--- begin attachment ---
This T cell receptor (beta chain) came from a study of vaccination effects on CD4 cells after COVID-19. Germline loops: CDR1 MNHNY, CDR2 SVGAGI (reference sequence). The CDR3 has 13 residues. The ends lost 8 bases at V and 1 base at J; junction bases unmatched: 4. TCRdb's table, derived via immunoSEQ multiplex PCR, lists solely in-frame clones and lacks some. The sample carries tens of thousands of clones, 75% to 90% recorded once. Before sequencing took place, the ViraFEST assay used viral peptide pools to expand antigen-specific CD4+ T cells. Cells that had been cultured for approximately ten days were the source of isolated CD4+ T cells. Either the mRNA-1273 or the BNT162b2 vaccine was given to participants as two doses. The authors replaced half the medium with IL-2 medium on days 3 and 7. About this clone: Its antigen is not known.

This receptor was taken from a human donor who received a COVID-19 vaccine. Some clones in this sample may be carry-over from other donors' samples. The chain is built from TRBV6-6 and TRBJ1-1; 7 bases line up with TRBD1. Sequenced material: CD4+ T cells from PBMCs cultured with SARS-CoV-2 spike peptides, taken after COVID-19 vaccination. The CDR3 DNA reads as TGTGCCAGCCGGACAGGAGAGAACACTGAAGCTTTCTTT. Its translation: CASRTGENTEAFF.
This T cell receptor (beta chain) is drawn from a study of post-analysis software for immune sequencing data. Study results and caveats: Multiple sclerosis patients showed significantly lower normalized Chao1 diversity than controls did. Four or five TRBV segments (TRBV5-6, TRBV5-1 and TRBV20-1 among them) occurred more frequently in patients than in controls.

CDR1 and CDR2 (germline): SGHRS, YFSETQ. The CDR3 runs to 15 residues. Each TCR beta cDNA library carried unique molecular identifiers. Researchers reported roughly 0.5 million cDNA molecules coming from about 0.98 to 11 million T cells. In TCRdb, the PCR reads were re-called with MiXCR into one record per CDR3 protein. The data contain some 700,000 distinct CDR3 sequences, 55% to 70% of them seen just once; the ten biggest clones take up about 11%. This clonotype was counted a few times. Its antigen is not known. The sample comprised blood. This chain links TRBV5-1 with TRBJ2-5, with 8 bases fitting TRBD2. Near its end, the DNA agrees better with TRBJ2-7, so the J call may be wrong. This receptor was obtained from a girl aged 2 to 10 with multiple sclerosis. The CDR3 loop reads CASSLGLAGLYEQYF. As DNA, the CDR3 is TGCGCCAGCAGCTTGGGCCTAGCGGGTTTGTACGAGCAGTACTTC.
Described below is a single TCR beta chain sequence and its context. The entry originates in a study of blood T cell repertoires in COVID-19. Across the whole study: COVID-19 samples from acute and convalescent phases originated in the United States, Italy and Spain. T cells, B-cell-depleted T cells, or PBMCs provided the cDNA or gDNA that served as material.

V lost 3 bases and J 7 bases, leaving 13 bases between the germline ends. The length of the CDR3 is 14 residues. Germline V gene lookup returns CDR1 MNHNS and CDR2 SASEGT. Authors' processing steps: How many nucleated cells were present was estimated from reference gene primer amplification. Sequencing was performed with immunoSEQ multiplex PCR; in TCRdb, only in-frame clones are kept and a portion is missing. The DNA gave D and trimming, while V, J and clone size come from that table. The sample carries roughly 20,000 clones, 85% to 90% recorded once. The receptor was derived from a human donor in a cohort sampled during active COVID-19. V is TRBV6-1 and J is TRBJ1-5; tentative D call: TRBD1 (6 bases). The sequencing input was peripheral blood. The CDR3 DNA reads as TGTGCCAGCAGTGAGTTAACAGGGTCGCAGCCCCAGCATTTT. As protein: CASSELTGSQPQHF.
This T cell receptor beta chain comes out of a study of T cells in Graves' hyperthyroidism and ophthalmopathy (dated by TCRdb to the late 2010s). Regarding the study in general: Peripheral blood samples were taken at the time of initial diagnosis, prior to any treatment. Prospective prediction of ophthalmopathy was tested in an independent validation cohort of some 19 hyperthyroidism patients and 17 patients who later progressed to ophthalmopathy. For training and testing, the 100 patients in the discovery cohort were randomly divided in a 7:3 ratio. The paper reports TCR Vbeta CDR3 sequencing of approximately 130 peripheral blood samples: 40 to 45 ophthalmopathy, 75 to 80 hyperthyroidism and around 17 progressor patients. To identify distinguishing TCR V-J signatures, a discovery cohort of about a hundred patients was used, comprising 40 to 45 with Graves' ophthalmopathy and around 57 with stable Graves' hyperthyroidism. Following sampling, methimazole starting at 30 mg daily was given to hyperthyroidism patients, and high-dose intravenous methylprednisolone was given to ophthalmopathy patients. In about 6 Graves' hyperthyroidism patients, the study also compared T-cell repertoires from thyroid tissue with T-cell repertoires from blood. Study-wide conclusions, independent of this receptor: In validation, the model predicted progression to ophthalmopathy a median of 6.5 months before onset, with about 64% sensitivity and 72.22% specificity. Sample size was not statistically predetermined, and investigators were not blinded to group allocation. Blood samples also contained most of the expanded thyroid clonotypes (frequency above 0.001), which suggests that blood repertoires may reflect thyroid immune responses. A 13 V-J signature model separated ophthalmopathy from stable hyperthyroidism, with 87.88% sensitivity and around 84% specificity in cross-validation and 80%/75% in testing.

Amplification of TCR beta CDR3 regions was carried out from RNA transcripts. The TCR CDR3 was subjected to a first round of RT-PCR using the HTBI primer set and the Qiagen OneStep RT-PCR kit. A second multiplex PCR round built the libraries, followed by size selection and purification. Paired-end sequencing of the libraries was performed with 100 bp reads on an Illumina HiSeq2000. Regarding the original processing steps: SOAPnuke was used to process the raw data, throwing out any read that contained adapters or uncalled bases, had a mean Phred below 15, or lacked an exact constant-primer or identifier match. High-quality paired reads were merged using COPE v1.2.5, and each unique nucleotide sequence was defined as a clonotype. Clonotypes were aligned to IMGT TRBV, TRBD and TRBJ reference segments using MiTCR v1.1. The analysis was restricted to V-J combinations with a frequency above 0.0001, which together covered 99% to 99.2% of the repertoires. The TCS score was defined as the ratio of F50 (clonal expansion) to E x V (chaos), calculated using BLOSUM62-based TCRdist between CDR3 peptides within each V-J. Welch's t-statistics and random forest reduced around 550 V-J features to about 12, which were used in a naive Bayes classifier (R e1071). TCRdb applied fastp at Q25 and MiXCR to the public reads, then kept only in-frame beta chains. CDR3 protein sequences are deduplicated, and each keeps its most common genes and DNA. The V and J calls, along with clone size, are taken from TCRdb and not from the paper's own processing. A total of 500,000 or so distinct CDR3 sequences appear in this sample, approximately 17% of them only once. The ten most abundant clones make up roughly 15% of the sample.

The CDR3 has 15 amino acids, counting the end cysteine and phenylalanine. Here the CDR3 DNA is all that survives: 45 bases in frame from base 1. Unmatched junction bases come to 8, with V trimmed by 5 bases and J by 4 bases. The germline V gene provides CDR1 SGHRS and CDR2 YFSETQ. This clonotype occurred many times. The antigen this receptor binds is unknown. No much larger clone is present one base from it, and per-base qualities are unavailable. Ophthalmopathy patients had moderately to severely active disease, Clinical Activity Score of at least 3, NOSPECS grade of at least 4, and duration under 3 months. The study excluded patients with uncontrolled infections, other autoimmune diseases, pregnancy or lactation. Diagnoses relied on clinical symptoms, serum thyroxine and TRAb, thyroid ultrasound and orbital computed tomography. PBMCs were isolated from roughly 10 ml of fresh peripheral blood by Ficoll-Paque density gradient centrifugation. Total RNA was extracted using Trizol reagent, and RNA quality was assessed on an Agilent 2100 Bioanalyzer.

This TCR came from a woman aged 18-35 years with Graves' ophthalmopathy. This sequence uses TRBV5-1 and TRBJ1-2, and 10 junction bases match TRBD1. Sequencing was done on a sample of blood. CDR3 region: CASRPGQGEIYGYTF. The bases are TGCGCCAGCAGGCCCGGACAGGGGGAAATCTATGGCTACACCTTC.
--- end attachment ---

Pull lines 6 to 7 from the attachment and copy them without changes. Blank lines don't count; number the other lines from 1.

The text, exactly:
V lost 3 bases and J 7 bases, leaving 13 bases between the germline ends. The length of the CDR3 is 14 residues. Germline V gene lookup returns CDR1 MNHNS and CDR2 SASEGT. Authors' processing steps: How many nucleated cells were present was estimated from reference gene primer amplification. Sequencing was performed with immunoSEQ multiplex PCR; in TCRdb, only in-frame clones are kept and a portion is missing. The DNA gave D and trimming, while V, J and clone size come from that table. The sample carries roughly 20,000 clones, 85% to 90% recorded once. The receptor was derived from a human donor in a cohort sampled during active COVID-19. V is TRBV6-1 and J is TRBJ1-5; tentative D call: TRBD1 (6 bases). The sequencing input was peripheral blood. The CDR3 DNA reads as TGTGCCAGCAGTGAGTTAACAGGGTCGCAGCCCCAGCATTTT. As protein: CASSELTGSQPQHF.
This T cell receptor beta chain comes out of a study of T cells in Graves' hyperthyroidism and ophthalmopathy (dated by TCRdb to the late 2010s). Regarding the study in general: Peripheral blood samples were taken at the time of initial diagnosis, prior to any treatment. Prospective prediction of ophthalmopathy was tested in an independent validation cohort of some 19 hyperthyroidism patients and 17 patients who later progressed to ophthalmopathy. For training and testing, the 100 patients in the discovery cohort were randomly divided in a 7:3 ratio. The paper reports TCR Vbeta CDR3 sequencing of approximately 130 peripheral blood samples: 40 to 45 ophthalmopathy, 75 to 80 hyperthyroidism and around 17 progressor patients. To identify distinguishing TCR V-J signatures, a discovery cohort of about a hundred patients was used, comprising 40 to 45 with Graves' ophthalmopathy and around 57 with stable Graves' hyperthyroidism. Following sampling, methimazole starting at 30 mg daily was given to hyperthyroidism patients, and high-dose intravenous methylprednisolone was given to ophthalmopathy patients. In about 6 Graves' hyperthyroidism patients, the study also compared T-cell repertoires from thyroid tissue with T-cell repertoires from blood. Study-wide conclusions, independent of this receptor: In validation, the model predicted progression to ophthalmopathy a median of 6.5 months before onset, with about 64% sensitivity and 72.22% specificity. Sample size was not statistically predetermined, and investigators were not blinded to group allocation. Blood samples also contained most of the expanded thyroid clonotypes (frequency above 0.001), which suggests that blood repertoires may reflect thyroid immune responses. A 13 V-J signature model separated ophthalmopathy from stable hyperthyroidism, with 87.88% sensitivity and around 84% specificity in cross-validation and 80%/75% in testing.